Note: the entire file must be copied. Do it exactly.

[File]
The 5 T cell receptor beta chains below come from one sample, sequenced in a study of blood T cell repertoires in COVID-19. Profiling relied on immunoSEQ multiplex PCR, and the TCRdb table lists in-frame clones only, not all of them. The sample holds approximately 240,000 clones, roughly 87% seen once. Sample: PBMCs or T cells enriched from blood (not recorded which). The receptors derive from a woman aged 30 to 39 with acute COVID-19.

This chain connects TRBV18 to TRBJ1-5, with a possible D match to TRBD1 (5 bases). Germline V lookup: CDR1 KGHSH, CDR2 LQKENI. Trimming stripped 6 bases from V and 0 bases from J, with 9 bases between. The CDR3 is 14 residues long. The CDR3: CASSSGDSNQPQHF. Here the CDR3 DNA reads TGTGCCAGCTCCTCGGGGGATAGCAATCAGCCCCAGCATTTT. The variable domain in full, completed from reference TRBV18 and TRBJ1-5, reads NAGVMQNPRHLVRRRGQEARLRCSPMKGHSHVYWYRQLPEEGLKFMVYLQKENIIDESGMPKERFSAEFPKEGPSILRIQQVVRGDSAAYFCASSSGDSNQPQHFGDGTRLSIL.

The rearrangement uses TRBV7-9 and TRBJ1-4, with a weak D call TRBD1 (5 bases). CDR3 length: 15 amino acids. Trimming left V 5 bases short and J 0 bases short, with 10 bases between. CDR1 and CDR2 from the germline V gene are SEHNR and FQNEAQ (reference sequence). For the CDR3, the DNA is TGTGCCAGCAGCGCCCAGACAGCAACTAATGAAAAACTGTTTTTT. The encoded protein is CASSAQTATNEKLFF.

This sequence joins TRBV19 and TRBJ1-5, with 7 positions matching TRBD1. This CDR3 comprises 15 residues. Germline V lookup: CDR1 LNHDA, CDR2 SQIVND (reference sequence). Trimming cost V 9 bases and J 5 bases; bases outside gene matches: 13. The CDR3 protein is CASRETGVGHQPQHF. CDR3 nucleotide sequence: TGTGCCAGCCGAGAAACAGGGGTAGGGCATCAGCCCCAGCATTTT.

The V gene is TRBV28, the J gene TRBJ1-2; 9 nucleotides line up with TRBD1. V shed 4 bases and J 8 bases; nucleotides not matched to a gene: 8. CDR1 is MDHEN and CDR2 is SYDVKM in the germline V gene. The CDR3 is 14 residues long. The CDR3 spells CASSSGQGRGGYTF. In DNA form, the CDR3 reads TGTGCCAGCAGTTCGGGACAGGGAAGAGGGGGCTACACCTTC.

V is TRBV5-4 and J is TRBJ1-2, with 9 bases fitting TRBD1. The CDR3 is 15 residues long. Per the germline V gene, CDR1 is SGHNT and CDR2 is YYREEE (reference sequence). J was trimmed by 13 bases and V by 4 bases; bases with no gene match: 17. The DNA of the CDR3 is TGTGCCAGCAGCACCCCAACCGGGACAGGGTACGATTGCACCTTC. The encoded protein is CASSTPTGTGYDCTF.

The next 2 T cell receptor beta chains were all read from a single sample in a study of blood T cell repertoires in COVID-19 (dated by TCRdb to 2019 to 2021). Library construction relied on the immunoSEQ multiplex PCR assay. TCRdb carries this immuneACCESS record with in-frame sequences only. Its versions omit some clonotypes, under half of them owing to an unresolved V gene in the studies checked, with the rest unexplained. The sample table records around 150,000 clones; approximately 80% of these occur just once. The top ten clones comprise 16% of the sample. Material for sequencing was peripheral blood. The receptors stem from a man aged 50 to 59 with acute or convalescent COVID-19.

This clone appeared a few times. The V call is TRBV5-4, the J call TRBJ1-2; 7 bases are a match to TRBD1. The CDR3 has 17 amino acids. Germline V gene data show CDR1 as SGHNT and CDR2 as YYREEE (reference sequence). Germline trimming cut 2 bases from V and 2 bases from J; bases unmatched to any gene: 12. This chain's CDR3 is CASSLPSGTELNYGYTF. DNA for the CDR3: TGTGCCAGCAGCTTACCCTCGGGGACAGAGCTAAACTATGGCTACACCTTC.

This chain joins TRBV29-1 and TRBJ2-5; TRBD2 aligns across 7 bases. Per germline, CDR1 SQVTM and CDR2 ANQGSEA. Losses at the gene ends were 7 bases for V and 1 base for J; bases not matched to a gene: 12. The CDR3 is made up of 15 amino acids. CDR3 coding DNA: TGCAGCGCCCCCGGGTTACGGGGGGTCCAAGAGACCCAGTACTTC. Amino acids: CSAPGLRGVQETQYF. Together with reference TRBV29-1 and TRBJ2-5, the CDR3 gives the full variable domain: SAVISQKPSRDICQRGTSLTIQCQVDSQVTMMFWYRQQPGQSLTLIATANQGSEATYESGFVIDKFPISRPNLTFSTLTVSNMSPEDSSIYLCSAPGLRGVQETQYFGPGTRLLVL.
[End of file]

The 5 T cell receptor beta chains below come from one sample, sequenced in a study of blood T cell repertoires in COVID-19. Profiling relied on immunoSEQ multiplex PCR, and the TCRdb table lists in-frame clones only, not all of them. The sample holds approximately 240,000 clones, roughly 87% seen once. Sample: PBMCs or T cells enriched from blood (not recorded which). The receptors derive from a woman aged 30 to 39 with acute COVID-19.

This chain connects TRBV18 to TRBJ1-5, with a possible D match to TRBD1 (5 bases). Germline V lookup: CDR1 KGHSH, CDR2 LQKENI. Trimming stripped 6 bases from V and 0 bases from J, with 9 bases between. The CDR3 is 14 residues long. The CDR3: CASSSGDSNQPQHF. Here the CDR3 DNA reads TGTGCCAGCTCCTCGGGGGATAGCAATCAGCCCCAGCATTTT. The variable domain in full, completed from reference TRBV18 and TRBJ1-5, reads NAGVMQNPRHLVRRRGQEARLRCSPMKGHSHVYWYRQLPEEGLKFMVYLQKENIIDESGMPKERFSAEFPKEGPSILRIQQVVRGDSAAYFCASSSGDSNQPQHFGDGTRLSIL.

The rearrangement uses TRBV7-9 and TRBJ1-4, with a weak D call TRBD1 (5 bases). CDR3 length: 15 amino acids. Trimming left V 5 bases short and J 0 bases short, with 10 bases between. CDR1 and CDR2 from the germline V gene are SEHNR and FQNEAQ (reference sequence). For the CDR3, the DNA is TGTGCCAGCAGCGCCCAGACAGCAACTAATGAAAAACTGTTTTTT. The encoded protein is CASSAQTATNEKLFF.

This sequence joins TRBV19 and TRBJ1-5, with 7 positions matching TRBD1. This CDR3 comprises 15 residues. Germline V lookup: CDR1 LNHDA, CDR2 SQIVND (reference sequence). Trimming cost V 9 bases and J 5 bases; bases outside gene matches: 13. The CDR3 protein is CASRETGVGHQPQHF. CDR3 nucleotide sequence: TGTGCCAGCCGAGAAACAGGGGTAGGGCATCAGCCCCAGCATTTT.

The V gene is TRBV28, the J gene TRBJ1-2; 9 nucleotides line up with TRBD1. V shed 4 bases and J 8 bases; nucleotides not matched to a gene: 8. CDR1 is MDHEN and CDR2 is SYDVKM in the germline V gene. The CDR3 is 14 residues long. The CDR3 spells CASSSGQGRGGYTF. In DNA form, the CDR3 reads TGTGCCAGCAGTTCGGGACAGGGAAGAGGGGGCTACACCTTC.

V is TRBV5-4 and J is TRBJ1-2, with 9 bases fitting TRBD1. The CDR3 is 15 residues long. Per the germline V gene, CDR1 is SGHNT and CDR2 is YYREEE (reference sequence). J was trimmed by 13 bases and V by 4 bases; bases with no gene match: 17. The DNA of the CDR3 is TGTGCCAGCAGCACCCCAACCGGGACAGGGTACGATTGCACCTTC. The encoded protein is CASSTPTGTGYDCTF.

The next 2 T cell receptor beta chains were all read from a single sample in a study of blood T cell repertoires in COVID-19 (dated by TCRdb to 2019 to 2021). Library construction relied on the immunoSEQ multiplex PCR assay. TCRdb carries this immuneACCESS record with in-frame sequences only. Its versions omit some clonotypes, under half of them owing to an unresolved V gene in the studies checked, with the rest unexplained. The sample table records around 150,000 clones; approximately 80% of these occur just once. The top ten clones comprise 16% of the sample. Material for sequencing was peripheral blood. The receptors stem from a man aged 50 to 59 with acute or convalescent COVID-19.

This clone appeared a few times. The V call is TRBV5-4, the J call TRBJ1-2; 7 bases are a match to TRBD1. The CDR3 has 17 amino acids. Germline V gene data show CDR1 as SGHNT and CDR2 as YYREEE (reference sequence). Germline trimming cut 2 bases from V and 2 bases from J; bases unmatched to any gene: 12. This chain's CDR3 is CASSLPSGTELNYGYTF. DNA for the CDR3: TGTGCCAGCAGCTTACCCTCGGGGACAGAGCTAAACTATGGCTACACCTTC.

This chain joins TRBV29-1 and TRBJ2-5; TRBD2 aligns across 7 bases. Per germline, CDR1 SQVTM and CDR2 ANQGSEA. Losses at the gene ends were 7 bases for V and 1 base for J; bases not matched to a gene: 12. The CDR3 is made up of 15 amino acids. CDR3 coding DNA: TGCAGCGCCCCCGGGTTACGGGGGGTCCAAGAGACCCAGTACTTC. Amino acids: CSAPGLRGVQETQYF. Together with reference TRBV29-1 and TRBJ2-5, the CDR3 gives the full variable domain: SAVISQKPSRDICQRGTSLTIQCQVDSQVTMMFWYRQQPGQSLTLIATANQGSEATYESGFVIDKFPISRPNLTFSTLTVSNMSPEDSSIYLCSAPGLRGVQETQYFGPGTRLLVL.